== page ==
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Re: Running a refrigerator compressor on 12V or 24V and more

Living aboard is hard on your batteries and shortens their lives considerably, and the biggest perpetrator is refrigeration. I would definitely go with the 110 option if you plan on keeping the boat and being on shore power for any length of time.

Basically, the more of your boat you can power directly with 110 the better. Otherwise your batteries are cycling day in and day out, pretty much needlessly (if you're on shore power), which shortens their service life.
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Old 27-09-2013, 20:45   #5
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Re: Running a refrigerator compressor on 12V or 24V and more

what suijin said.

batteries have a 'cycle' life - a cycle being one discharge/recharge. the number of 'cycle's' a battery can go through depends a lot on the quality of the battery and the percent of discharge on each cycle.

so when you use your batteries, even though you're recharging them dockside, they're still going through 'cycles', and gradually wearing themselves out. it's probably cheaper to use dockside power when you can, rather than wear down those batteries, mostly because they'll probably wear out while you're in some tropical paradise where new batteries are either unobtainable or super expensive.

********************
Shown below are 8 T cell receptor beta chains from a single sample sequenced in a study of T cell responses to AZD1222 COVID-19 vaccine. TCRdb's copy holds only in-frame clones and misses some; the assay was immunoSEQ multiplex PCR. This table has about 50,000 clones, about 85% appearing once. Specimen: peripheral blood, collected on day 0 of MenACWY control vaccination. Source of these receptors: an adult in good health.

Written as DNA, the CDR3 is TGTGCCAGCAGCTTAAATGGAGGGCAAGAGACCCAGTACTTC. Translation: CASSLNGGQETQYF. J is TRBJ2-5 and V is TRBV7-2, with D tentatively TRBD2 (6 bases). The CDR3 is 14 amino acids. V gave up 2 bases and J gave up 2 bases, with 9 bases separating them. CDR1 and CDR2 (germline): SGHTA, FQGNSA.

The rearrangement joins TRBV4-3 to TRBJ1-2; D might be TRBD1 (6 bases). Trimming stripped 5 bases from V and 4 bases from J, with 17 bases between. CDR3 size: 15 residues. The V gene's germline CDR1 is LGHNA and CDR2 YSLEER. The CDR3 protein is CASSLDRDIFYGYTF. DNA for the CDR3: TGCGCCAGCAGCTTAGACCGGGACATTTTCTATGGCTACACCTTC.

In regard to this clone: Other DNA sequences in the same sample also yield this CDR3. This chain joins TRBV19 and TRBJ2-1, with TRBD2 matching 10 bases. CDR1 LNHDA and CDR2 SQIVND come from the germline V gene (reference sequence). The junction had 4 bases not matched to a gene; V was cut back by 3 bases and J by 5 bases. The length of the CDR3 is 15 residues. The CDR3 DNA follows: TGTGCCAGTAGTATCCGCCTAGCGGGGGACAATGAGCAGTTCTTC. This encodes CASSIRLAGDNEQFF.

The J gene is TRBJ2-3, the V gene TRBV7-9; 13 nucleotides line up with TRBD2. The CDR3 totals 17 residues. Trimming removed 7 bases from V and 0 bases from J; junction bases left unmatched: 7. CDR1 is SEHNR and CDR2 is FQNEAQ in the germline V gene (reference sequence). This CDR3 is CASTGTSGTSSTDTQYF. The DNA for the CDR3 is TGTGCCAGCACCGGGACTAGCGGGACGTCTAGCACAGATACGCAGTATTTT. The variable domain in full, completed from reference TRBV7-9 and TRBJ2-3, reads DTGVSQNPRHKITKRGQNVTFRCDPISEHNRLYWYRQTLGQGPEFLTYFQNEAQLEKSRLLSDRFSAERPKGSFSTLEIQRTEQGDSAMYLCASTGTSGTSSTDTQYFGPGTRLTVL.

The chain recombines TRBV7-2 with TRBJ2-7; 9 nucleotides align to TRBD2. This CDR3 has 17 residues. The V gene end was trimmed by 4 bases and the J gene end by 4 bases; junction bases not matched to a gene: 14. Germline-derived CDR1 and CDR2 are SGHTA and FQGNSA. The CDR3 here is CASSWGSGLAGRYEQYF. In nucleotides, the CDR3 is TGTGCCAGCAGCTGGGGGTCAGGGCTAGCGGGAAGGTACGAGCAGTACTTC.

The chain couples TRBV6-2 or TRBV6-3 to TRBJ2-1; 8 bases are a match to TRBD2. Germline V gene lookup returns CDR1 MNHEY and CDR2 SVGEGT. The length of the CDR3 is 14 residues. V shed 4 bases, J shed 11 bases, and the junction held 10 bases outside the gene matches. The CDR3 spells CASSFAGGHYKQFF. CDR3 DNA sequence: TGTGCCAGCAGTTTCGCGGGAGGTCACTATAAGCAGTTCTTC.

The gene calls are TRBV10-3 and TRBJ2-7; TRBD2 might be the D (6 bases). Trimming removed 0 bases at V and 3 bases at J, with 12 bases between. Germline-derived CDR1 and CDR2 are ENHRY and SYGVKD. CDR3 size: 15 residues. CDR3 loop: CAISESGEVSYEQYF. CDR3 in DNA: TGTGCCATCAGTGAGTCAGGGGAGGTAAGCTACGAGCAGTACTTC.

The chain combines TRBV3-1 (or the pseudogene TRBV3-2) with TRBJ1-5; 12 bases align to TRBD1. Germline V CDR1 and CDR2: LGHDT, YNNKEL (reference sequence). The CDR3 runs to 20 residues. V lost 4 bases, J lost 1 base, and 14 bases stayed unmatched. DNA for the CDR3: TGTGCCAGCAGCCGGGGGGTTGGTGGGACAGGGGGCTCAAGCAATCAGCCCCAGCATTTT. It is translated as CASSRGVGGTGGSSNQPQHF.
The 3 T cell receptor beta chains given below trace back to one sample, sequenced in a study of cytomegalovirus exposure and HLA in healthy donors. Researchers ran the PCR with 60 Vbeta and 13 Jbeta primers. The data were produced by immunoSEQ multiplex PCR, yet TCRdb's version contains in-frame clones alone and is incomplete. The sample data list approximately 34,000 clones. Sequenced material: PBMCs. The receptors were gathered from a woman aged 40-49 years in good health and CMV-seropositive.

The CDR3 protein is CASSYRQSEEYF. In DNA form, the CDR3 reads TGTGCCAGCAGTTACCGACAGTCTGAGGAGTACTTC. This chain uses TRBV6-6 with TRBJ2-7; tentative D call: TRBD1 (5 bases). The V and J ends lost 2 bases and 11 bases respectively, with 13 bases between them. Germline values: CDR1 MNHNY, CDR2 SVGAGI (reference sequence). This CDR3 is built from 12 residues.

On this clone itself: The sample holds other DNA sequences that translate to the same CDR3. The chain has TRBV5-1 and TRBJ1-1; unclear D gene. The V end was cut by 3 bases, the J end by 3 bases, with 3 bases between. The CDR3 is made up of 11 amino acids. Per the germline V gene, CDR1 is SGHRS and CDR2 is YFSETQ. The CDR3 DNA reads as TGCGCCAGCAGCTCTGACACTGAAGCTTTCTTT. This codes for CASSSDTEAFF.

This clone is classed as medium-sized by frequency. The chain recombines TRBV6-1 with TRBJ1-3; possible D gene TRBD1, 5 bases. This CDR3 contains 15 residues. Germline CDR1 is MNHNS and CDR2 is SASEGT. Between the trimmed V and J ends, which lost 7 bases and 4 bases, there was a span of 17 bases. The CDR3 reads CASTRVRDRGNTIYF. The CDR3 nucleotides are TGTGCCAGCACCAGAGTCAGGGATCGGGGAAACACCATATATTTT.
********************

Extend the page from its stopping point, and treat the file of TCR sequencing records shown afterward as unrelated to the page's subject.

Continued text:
all of the above not withstanding, i never plug in to shore power. i've always been afraid of stray currents in marinas.....
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Old 28-09-2013, 05:51   #6
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Re: Running a refrigerator compressor on 12V or 24V and more

Quote:
Originally Posted by jonahmulski View Post

Fridgoboat sells a separate device that will automatically switch between 110V and 12V and output 24V to the compressor (Coastal Climate Control: AC/DC Power Converter).
If I don't install this the fridge will run off the batteries while at the dock.
Questions:
Over time will it be hard on our batteries if the fridge is running off the battery bank that is being charged by the inverter/battery charger?